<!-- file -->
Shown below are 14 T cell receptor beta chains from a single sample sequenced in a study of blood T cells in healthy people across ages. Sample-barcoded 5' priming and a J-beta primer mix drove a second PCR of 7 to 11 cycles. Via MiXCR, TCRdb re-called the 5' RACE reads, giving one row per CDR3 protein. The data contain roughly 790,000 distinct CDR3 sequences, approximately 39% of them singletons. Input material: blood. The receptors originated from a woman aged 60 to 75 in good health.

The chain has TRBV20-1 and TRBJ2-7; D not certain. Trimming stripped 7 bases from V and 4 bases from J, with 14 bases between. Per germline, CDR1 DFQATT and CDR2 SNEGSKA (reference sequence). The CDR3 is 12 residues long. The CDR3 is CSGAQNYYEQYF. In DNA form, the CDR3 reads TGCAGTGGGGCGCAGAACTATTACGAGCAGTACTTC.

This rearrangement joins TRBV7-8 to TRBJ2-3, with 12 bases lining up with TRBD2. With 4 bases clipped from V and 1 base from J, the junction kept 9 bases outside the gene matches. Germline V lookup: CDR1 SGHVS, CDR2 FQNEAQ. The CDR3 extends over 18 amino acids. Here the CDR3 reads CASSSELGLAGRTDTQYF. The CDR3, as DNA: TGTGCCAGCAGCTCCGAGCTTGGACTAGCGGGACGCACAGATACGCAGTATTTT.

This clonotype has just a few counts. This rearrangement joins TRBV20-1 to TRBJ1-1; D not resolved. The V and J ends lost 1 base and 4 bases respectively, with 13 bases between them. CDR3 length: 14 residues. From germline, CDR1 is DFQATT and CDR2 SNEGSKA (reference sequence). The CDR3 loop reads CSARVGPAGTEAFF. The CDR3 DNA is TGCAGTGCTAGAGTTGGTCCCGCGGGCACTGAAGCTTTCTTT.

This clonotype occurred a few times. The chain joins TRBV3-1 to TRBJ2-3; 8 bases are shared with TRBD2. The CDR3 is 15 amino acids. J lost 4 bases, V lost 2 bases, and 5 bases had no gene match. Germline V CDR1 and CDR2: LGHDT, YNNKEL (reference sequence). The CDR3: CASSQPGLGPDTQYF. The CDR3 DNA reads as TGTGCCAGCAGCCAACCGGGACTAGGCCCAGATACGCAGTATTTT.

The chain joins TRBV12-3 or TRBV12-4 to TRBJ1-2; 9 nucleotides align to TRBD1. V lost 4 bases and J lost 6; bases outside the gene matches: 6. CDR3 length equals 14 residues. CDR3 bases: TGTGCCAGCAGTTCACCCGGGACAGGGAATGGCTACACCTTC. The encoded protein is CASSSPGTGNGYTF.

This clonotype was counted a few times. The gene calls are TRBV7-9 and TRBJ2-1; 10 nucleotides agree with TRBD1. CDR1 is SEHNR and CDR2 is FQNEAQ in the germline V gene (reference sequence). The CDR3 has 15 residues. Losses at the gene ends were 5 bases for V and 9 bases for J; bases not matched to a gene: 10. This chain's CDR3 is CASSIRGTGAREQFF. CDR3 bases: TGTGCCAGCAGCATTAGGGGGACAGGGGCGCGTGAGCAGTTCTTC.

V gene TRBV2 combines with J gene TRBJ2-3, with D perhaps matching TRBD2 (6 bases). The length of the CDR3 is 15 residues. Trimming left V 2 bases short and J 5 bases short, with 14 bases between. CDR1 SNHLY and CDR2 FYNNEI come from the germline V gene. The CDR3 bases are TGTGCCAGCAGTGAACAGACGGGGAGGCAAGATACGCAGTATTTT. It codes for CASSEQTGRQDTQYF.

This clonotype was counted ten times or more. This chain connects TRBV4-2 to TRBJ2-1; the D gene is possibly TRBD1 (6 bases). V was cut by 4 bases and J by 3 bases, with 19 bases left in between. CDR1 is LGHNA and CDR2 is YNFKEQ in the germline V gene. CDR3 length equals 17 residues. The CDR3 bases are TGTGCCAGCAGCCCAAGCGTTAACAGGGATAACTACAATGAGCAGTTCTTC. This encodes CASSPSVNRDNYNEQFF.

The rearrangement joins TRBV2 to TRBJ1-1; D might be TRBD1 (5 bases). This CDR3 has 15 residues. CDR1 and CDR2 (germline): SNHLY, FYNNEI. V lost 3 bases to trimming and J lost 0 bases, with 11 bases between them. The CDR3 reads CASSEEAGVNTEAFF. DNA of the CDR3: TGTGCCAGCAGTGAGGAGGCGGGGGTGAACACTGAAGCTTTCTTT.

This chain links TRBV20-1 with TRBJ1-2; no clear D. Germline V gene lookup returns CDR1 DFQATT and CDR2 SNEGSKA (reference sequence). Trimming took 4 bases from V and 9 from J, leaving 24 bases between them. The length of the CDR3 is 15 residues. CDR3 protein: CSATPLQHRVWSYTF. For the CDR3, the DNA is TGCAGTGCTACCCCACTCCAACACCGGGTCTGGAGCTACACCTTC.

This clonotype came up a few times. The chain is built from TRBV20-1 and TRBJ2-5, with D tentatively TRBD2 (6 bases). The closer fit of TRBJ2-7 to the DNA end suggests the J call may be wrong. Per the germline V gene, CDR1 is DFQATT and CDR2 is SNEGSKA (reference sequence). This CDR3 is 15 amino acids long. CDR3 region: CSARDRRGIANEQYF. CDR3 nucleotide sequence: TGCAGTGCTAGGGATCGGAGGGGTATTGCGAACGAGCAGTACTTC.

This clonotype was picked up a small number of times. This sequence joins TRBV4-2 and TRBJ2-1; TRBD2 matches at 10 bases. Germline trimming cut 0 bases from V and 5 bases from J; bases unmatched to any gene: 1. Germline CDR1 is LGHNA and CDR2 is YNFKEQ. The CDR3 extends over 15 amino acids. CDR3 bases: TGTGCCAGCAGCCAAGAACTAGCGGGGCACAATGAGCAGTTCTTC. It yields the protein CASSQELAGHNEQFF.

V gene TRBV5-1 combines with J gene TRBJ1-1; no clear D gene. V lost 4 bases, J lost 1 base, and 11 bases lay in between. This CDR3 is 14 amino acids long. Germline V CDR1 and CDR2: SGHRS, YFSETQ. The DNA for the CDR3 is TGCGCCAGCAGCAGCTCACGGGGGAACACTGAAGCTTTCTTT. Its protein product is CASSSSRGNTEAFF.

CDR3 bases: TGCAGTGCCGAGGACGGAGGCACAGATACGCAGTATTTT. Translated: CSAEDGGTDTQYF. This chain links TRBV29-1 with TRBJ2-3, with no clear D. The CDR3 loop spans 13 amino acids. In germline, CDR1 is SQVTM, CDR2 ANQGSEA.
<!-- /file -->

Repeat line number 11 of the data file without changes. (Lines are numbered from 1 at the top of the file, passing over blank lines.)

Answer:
This chain links TRBV20-1 with TRBJ1-2; no clear D. Germline V gene lookup returns CDR1 DFQATT and CDR2 SNEGSKA (reference sequence). Trimming took 4 bases from V and 9 from J, leaving 24 bases between them. The length of the CDR3 is 15 residues. CDR3 protein: CSATPLQHRVWSYTF. For the CDR3, the DNA is TGCAGTGCTACCCCACTCCAACACCGGGTCTGGAGCTACACCTTC.